The exhibition takes its impetus from an instructive image on colour correction from a 1970s Kodak manual; the artist questioned the positioning of coconuts deliciously cracked opened, ready to be consumed and its inclusion in a mundane technical manual. The dramatization of the photo, exemplifies photography’s historic complacency with its subject. Bouabane, used this as a starting point to further investigate stereotypes of Western ideals and ideologies of island life and leisure. The materials used in the exhibition—coconuts, tiki torches and bamboo—embody notions of escapism and commodification of culture, that perhaps symbolize a supposed better elsewhere, however fraught with a colonial gaze.

In the work, the coconuts are transformed from the subject of the photographs to becoming the photographic tools themselves. First, the coconuts are positioned into a series of photograms with anthropomorphized bewildered expressions in Faces #1-#50 (2015). The coconuts are also made into pinhole cameras, their guestural landscapes are shown in the Mountains series. Through a sense of play and humour, Bouabane manipulates and exhausts the materials, investigating the idealizations imposed on them. Further, the coconuts become new objects; the mural in the back of the space shows the artist at the summit of Sulphur Mountain in Banff, Bouabane, poses with his futile coconut selfie-stick, amongst the other tourists, and against the “awe-inspiring” backdrop of the Rocky Mountains. The artist humorously performs the tourist, further exploring these notions of commodification of place and material.

In Prop Down (2017), the artist examines the tiki torch’s contrived history and the unfixed nature of how images linger or as a potential residue of memory, through the gestural imprint of the tiki torch on the paper. The slippage of meaning, object and symbolism comes together in this work. Questioning ideas of representation, versus what is actually represented.

The title of the exhibition, We’ll get there fast and then we’ll take it slow adopts its name from a lyric in The Beach Boys 1988 hit Kokomo , describing an exotic but fictitious island off the coast of the Florida Keys. This glorification of a place, has a likeness to that of Banff, with the dichotomy of idealization and reality. However, in Banff it’s at the very moment the ground squirrel bites the tourist, that these illusions are shattered and unmasked .

-Katarina Veljovic



Katarina Veljovic is an arts worker and occasional curator based in Toronto. She is a candidate for the MA Art History and Curatorial Studies degree at York University.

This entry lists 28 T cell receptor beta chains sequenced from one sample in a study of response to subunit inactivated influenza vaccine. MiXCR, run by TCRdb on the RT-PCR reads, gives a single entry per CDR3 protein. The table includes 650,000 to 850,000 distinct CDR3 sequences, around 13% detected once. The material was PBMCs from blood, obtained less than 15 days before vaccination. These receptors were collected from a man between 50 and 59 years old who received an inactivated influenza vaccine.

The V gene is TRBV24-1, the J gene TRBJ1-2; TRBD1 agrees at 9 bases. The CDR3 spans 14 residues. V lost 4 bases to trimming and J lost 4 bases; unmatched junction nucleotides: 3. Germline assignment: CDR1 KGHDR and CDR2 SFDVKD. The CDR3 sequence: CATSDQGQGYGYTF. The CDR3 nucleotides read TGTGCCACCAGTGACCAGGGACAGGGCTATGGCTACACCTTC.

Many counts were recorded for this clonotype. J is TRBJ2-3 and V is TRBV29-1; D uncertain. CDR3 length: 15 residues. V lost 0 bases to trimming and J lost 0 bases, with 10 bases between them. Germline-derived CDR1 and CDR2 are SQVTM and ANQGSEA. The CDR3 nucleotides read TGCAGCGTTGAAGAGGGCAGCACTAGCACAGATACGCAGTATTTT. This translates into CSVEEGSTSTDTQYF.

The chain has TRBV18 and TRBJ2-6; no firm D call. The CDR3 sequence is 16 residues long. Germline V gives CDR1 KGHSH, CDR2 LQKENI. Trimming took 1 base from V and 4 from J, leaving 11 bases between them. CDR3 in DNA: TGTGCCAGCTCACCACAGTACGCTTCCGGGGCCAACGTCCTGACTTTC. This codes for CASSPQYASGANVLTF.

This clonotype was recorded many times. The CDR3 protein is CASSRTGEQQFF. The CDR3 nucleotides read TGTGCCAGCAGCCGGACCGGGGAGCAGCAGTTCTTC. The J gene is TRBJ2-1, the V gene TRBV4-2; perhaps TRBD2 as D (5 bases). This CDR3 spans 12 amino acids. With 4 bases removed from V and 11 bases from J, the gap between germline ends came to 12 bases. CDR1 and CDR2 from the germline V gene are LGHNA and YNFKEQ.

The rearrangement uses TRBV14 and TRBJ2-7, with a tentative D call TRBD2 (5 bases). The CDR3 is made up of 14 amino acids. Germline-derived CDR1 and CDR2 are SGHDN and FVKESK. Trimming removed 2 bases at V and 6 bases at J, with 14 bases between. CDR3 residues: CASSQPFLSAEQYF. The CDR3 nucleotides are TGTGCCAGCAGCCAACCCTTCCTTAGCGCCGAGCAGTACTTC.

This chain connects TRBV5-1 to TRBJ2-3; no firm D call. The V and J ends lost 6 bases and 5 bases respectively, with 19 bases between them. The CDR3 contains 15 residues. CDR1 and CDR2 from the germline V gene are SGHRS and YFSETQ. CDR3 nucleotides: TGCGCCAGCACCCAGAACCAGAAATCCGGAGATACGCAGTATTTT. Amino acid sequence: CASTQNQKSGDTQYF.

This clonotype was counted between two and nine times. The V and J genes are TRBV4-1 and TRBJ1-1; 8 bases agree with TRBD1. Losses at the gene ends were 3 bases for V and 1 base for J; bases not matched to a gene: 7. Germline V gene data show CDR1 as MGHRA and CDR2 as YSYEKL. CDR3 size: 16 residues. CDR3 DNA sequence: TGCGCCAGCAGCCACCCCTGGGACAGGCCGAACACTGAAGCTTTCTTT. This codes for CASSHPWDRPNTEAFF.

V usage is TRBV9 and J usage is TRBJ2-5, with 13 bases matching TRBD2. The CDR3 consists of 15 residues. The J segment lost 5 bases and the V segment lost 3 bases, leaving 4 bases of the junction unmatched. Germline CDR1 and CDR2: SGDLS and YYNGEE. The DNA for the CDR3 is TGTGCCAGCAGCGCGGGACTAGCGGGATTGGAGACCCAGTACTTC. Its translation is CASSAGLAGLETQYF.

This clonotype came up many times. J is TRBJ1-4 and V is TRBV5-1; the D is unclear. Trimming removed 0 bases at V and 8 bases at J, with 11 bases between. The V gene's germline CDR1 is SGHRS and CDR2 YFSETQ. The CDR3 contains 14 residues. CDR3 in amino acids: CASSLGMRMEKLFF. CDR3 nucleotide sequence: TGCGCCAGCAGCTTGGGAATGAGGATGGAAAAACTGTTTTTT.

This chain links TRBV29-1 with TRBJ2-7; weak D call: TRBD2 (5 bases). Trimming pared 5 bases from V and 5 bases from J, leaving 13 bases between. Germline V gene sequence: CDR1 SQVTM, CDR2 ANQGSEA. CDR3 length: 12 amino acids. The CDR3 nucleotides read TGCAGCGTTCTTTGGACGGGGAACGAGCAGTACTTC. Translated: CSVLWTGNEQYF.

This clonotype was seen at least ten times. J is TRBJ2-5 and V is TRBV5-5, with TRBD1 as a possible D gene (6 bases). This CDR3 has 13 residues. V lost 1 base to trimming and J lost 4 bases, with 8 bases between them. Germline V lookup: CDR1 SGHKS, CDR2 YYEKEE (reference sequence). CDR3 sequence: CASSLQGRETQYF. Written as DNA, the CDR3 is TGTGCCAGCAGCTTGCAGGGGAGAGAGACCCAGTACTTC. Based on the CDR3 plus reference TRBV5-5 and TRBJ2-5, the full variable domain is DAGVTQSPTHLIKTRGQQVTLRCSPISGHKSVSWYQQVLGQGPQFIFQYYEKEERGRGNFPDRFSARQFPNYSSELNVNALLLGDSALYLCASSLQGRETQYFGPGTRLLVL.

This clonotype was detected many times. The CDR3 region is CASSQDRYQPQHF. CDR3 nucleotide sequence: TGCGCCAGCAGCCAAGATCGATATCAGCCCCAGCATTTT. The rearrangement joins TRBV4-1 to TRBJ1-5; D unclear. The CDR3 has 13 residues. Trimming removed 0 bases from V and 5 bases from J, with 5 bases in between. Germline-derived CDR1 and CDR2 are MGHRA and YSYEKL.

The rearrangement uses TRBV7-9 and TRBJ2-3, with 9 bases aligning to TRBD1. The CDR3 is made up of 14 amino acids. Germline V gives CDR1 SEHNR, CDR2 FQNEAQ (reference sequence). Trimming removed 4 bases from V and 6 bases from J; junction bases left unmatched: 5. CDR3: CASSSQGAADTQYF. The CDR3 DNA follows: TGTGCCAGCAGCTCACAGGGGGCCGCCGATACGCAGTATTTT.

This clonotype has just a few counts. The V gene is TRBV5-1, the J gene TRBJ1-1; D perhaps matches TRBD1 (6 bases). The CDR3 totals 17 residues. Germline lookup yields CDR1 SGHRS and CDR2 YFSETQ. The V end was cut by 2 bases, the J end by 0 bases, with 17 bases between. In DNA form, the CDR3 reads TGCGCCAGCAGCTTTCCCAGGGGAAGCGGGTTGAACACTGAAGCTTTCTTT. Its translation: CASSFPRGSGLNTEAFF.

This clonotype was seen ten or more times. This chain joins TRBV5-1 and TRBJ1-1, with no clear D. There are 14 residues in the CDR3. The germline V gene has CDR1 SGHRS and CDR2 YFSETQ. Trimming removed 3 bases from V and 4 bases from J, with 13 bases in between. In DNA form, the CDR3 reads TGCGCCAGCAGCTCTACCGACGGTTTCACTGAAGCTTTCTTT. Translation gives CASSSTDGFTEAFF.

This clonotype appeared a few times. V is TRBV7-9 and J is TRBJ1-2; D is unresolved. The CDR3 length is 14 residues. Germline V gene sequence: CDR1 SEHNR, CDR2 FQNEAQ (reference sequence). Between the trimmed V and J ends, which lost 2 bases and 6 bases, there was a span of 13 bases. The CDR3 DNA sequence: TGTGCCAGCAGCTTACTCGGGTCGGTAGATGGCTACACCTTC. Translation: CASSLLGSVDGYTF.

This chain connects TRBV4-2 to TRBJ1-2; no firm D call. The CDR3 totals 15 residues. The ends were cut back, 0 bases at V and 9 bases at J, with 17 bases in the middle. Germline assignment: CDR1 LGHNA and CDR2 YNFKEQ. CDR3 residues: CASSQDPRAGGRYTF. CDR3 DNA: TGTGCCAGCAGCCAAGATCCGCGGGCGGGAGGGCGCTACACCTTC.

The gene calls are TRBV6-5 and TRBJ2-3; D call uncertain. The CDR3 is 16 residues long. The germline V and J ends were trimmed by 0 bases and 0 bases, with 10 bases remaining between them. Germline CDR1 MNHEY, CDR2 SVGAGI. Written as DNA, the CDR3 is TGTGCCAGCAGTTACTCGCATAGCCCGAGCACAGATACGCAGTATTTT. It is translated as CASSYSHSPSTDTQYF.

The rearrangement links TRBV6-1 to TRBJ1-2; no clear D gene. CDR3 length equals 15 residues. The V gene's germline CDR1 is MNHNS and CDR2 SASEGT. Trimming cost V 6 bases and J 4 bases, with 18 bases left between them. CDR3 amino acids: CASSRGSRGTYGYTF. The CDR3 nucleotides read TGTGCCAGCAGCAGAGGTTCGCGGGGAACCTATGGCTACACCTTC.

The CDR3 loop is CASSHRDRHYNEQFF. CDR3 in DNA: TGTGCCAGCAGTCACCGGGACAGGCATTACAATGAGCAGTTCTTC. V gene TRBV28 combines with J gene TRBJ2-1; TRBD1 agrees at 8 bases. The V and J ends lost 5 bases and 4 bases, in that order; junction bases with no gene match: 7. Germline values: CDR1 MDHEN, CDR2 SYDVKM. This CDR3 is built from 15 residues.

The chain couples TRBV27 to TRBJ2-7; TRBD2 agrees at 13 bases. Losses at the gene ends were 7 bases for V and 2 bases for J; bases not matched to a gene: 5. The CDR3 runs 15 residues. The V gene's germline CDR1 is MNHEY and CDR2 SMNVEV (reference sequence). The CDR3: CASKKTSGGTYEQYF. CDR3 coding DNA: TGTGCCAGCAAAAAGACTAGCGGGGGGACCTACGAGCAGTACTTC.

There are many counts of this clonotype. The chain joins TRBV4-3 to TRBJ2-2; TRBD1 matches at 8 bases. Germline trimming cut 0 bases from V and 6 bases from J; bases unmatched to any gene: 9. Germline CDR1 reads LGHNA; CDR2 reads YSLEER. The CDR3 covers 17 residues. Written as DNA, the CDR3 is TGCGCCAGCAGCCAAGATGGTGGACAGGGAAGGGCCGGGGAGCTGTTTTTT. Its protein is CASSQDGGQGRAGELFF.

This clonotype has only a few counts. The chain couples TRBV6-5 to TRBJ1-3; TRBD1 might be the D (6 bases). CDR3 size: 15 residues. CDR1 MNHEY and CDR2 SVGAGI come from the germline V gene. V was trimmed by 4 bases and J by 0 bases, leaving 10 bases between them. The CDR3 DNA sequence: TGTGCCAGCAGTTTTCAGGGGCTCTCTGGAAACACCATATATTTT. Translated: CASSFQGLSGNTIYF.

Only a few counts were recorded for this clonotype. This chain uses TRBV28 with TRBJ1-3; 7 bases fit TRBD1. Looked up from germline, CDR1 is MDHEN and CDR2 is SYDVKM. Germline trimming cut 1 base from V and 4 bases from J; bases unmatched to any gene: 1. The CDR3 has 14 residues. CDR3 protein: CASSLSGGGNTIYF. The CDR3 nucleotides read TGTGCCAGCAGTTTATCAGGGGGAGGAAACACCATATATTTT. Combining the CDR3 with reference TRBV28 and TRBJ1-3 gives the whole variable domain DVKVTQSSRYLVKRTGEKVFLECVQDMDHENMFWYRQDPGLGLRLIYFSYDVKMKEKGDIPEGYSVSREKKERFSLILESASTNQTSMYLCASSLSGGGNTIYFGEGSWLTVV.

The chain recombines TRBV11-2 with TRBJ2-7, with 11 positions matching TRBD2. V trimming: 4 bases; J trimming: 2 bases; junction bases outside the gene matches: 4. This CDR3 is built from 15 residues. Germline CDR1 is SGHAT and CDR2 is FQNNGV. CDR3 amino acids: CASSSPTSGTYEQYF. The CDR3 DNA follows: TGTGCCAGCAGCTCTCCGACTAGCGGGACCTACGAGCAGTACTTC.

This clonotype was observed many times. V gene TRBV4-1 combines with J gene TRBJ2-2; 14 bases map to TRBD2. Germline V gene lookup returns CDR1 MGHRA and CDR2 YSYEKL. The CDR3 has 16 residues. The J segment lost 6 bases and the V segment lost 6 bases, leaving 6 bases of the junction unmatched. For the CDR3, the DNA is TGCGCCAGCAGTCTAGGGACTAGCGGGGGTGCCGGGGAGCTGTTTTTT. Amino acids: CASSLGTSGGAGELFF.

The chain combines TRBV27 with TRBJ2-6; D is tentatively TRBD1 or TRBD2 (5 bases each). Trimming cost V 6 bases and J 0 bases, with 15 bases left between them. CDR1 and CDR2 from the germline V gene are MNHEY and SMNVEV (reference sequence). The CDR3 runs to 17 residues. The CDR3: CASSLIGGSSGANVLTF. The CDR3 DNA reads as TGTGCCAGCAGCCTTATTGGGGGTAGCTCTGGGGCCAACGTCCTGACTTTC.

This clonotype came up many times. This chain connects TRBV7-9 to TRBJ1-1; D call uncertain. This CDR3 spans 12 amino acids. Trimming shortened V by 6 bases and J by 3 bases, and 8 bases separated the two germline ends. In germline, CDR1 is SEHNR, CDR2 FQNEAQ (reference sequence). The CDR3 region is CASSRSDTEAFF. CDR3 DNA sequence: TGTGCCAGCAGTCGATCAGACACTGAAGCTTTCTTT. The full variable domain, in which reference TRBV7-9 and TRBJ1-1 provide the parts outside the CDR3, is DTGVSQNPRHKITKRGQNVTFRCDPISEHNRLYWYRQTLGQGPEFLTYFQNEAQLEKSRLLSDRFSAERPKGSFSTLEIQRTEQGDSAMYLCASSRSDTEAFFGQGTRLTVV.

Kotama Bouabane has an MFA in Studio Arts, Photography from Concordia University, Montreal and an AOCAD from OCAD. His work has been exhibited in many galleries including Centre A (Vancouver), VU Photo (Quebec City) & Gallery 44 Centre For Contemporary Photography (Toronto). He has received many awards and grants from the Toronto Arts Council, Ontario Arts Council & the Canada Council for the Arts. He currently holds positions in the Photography Department at OCADU and York University.

Venue & Address: 
The New Gallery 208 Centre St SE T2G 2B6 Calgary, AB Open Tuesday to Saturday, 12:00 to 6:00 PM
+1 403 233 2399
Admission is free and all are welcome

Kotama Bouabane: We'll Get There Fast and Then We'll Take It Slow

Photo of people standing on a scenic lookout deck, one with a selfie stick
Friday, October 27, 2017 - 12:00pm to Sunday, December 3, 2017 - 5:00pm

We'll Get There Fast and Then We'll Take It Slow

Putting the construction of the image to the test, Kotama Bouabane undertakes a satirical investigation of the colonialist meaning attached to the photograph of a coconut.

These exhibitions are part of the Inventing Risk programming, which invites us to reconsider the way we make art and the way we think the image.

Kotama Bouabane has an MFA in Studio Arts, Photography from Concordia University, Montreal and a AOCAD from OCAD. His work has been exhibited in many galleries including Centre A (Vancouver), Contemporary Calgary (Calgary) & Gallery 44 Centre For Contemporary Photography (Toronto). He has received many awards and grants from the Toronto Arts Council, Ontario Arts Council & the Canada Council for the Arts. He currently holds positions in the Photography Department at OCADU and York University. Upcoming exhibitions include The New Gallery in 2018.